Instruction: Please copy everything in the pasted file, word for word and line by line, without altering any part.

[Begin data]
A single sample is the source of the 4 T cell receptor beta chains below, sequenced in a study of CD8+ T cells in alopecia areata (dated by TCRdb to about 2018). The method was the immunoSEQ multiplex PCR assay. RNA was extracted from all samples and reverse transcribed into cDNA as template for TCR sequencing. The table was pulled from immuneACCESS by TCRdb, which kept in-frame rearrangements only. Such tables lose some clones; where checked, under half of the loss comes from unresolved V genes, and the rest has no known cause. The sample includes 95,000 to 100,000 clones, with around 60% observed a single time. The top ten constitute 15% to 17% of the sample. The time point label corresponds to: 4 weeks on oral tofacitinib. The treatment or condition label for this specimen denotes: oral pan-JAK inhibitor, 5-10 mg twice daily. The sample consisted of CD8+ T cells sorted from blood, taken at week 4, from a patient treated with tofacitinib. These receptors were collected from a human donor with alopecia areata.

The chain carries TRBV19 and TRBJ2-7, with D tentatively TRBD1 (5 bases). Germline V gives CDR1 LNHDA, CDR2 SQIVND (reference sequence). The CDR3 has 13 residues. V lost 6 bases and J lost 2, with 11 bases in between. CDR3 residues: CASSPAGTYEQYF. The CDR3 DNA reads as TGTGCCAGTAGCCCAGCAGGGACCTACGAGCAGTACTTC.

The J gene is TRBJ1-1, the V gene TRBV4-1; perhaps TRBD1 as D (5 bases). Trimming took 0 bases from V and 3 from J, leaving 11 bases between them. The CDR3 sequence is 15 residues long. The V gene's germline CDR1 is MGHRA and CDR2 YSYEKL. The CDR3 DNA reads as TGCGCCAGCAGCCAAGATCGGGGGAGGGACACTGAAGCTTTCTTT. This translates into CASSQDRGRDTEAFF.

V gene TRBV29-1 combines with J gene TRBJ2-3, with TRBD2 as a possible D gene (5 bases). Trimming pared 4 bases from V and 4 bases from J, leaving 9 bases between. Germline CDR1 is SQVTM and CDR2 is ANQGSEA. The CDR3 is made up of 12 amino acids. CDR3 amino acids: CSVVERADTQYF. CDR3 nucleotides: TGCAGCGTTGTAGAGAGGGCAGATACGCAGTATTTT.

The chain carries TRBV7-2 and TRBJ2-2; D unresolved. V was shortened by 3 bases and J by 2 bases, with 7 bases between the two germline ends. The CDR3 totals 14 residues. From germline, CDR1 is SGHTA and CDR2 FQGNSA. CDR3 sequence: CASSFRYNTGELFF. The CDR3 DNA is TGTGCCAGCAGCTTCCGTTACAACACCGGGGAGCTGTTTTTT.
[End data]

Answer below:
A single sample is the source of the 4 T cell receptor beta chains below, sequenced in a study of CD8+ T cells in alopecia areata (dated by TCRdb to about 2018). The method was the immunoSEQ multiplex PCR assay. RNA was extracted from all samples and reverse transcribed into cDNA as template for TCR sequencing. The table was pulled from immuneACCESS by TCRdb, which kept in-frame rearrangements only. Such tables lose some clones; where checked, under half of the loss comes from unresolved V genes, and the rest has no known cause. The sample includes 95,000 to 100,000 clones, with around 60% observed a single time. The top ten constitute 15% to 17% of the sample. The time point label corresponds to: 4 weeks on oral tofacitinib. The treatment or condition label for this specimen denotes: oral pan-JAK inhibitor, 5-10 mg twice daily. The sample consisted of CD8+ T cells sorted from blood, taken at week 4, from a patient treated with tofacitinib. These receptors were collected from a human donor with alopecia areata.

The chain carries TRBV19 and TRBJ2-7, with D tentatively TRBD1 (5 bases). Germline V gives CDR1 LNHDA, CDR2 SQIVND (reference sequence). The CDR3 has 13 residues. V lost 6 bases and J lost 2, with 11 bases in between. CDR3 residues: CASSPAGTYEQYF. The CDR3 DNA reads as TGTGCCAGTAGCCCAGCAGGGACCTACGAGCAGTACTTC.

The J gene is TRBJ1-1, the V gene TRBV4-1; perhaps TRBD1 as D (5 bases). Trimming took 0 bases from V and 3 from J, leaving 11 bases between them. The CDR3 sequence is 15 residues long. The V gene's germline CDR1 is MGHRA and CDR2 YSYEKL. The CDR3 DNA reads as TGCGCCAGCAGCCAAGATCGGGGGAGGGACACTGAAGCTTTCTTT. This translates into CASSQDRGRDTEAFF.

V gene TRBV29-1 combines with J gene TRBJ2-3, with TRBD2 as a possible D gene (5 bases). Trimming pared 4 bases from V and 4 bases from J, leaving 9 bases between. Germline CDR1 is SQVTM and CDR2 is ANQGSEA. The CDR3 is made up of 12 amino acids. CDR3 amino acids: CSVVERADTQYF. CDR3 nucleotides: TGCAGCGTTGTAGAGAGGGCAGATACGCAGTATTTT.

The chain carries TRBV7-2 and TRBJ2-2; D unresolved. V was shortened by 3 bases and J by 2 bases, with 7 bases between the two germline ends. The CDR3 totals 14 residues. From germline, CDR1 is SGHTA and CDR2 FQGNSA. CDR3 sequence: CASSFRYNTGELFF. The CDR3 DNA is TGTGCCAGCAGCTTCCGTTACAACACCGGGGAGCTGTTTTTT.